The Tap Room at the King's Palace Cafe...

Of course, the best time to be on Beale Street is at night. The street lights up with all colors of neon, whether people show up or not:








The venerable B.B. King's Blues Club on Beale...

As dinner time crept up, it became clear that there were actually very few eateries open along Beale. I found Alfred's, though, and man was it good. Social distancing was, of course, the rule, and diners were sat at every other table.

The pulled pork platter at Alfred's, insanely good at only $12.99...

Beers over Beale...

The police presence, even though there were almost no people, was rather heavy...


 
This was a common site along Beale Street...

Beale Street, even when it's empty, is pretty cool. Enough bars and restaurants were open to make it worthwhile, and things are only going to improve as time passes. Every bartender and server I spoke with told me that they're ready to get back to working a full schedule and to take care of blues fans as soon as possible.

You could spend the better part of a day trying to find anything wrong with that!


Wednesday, May 20, 2020

Covid Road Trip - Heading To Memphis...

I left Navarre on Monday, in the midst of a downpour which was so torrential I almost began to question the wisdom of getting on the road. I finally decided to head out and, in hindsight, I'm glad I did. The rains let up a bit after about an hour and, after two hours, I was seeing sunny skies.

What surprised me most of all about this leg of the trip was how much of it wasn't being driven on interstates. That's a double edge sword, though. On the plus side, the scenery you see when you're not on the interstate is so much more enjoyable. Driving through small towns in the south can be like a step back in time, sometimes. On the downside, though, the drive invariably takes longer. It's a trade-off and, for this trip, a trade-off I was more than happy to make.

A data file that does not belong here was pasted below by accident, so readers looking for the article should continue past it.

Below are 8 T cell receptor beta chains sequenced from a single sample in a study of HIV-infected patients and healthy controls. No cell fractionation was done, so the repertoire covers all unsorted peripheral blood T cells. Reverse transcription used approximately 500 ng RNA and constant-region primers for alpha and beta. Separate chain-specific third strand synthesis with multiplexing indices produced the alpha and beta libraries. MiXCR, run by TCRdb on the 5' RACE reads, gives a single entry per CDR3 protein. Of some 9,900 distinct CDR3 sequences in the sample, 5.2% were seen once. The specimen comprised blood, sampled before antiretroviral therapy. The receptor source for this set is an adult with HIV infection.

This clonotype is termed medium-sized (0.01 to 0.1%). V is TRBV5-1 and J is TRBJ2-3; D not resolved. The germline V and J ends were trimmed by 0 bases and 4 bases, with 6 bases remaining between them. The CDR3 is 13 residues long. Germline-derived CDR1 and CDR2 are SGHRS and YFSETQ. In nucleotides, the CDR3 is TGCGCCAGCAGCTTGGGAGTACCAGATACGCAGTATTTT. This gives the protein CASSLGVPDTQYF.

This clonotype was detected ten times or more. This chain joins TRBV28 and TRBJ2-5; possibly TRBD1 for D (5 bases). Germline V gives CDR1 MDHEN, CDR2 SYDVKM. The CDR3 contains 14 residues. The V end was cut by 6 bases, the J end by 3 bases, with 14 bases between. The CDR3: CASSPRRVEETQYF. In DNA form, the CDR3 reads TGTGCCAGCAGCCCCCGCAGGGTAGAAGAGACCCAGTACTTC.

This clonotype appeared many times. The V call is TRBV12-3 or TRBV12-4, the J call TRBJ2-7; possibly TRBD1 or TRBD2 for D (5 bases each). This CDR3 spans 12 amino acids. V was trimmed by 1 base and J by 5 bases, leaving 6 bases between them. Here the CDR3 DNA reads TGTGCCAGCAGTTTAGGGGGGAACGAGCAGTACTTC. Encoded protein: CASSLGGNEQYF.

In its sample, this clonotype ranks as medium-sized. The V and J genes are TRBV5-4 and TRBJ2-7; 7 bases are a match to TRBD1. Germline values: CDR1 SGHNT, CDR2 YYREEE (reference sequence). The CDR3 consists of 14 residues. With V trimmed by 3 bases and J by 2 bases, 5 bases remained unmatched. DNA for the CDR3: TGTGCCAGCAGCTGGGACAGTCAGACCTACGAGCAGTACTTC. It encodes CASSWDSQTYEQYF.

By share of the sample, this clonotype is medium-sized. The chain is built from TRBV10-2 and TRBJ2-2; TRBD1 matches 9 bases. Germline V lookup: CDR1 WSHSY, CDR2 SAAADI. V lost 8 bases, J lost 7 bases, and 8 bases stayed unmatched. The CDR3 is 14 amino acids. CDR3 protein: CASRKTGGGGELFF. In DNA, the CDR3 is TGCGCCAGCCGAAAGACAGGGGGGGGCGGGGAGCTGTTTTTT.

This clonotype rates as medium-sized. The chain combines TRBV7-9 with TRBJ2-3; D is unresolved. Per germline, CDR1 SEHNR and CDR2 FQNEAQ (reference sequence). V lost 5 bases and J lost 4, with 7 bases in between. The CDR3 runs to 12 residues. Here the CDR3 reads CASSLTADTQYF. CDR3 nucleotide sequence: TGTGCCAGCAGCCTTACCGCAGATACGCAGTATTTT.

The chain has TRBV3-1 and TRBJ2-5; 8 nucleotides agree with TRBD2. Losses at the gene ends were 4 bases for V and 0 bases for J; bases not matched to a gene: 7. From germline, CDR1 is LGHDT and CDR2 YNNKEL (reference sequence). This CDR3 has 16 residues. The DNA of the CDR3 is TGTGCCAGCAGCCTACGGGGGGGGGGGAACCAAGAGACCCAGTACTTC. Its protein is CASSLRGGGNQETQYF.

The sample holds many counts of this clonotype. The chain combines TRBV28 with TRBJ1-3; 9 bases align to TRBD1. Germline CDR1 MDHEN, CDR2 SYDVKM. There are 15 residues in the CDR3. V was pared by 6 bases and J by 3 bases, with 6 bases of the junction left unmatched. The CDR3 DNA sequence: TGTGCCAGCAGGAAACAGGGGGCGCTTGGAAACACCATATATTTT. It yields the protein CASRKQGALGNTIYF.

This leg of the trip was actually taking me to the small town of Bartlett, Tennessee. Bartlett is the home of my old friend Alphonso. He and I were stationed together in San Diego back in the early 1990's, and we'd not seen each other since I transferred from that duty station in 1994. He retired shortly thereafter. 

The drive wasn't bad, even if it did get monotonous every once in a while.

At some point in the day, I found myself in the little town of Georgiana, Alabama. Ordinarily, I think I probably would've just cruised right through, but a sign caught my eye. It was a sign directing me to the boyhood home of none other than Hank Williams. Of course, since a major part of this trip is to get photos I may not normally have an opportunity to get, I pulled off the main road and started following signs. Now, I'm never going to be accused of being a country music fan, but I known an icon's name when I hear one, so I thought stopping would be a good idea.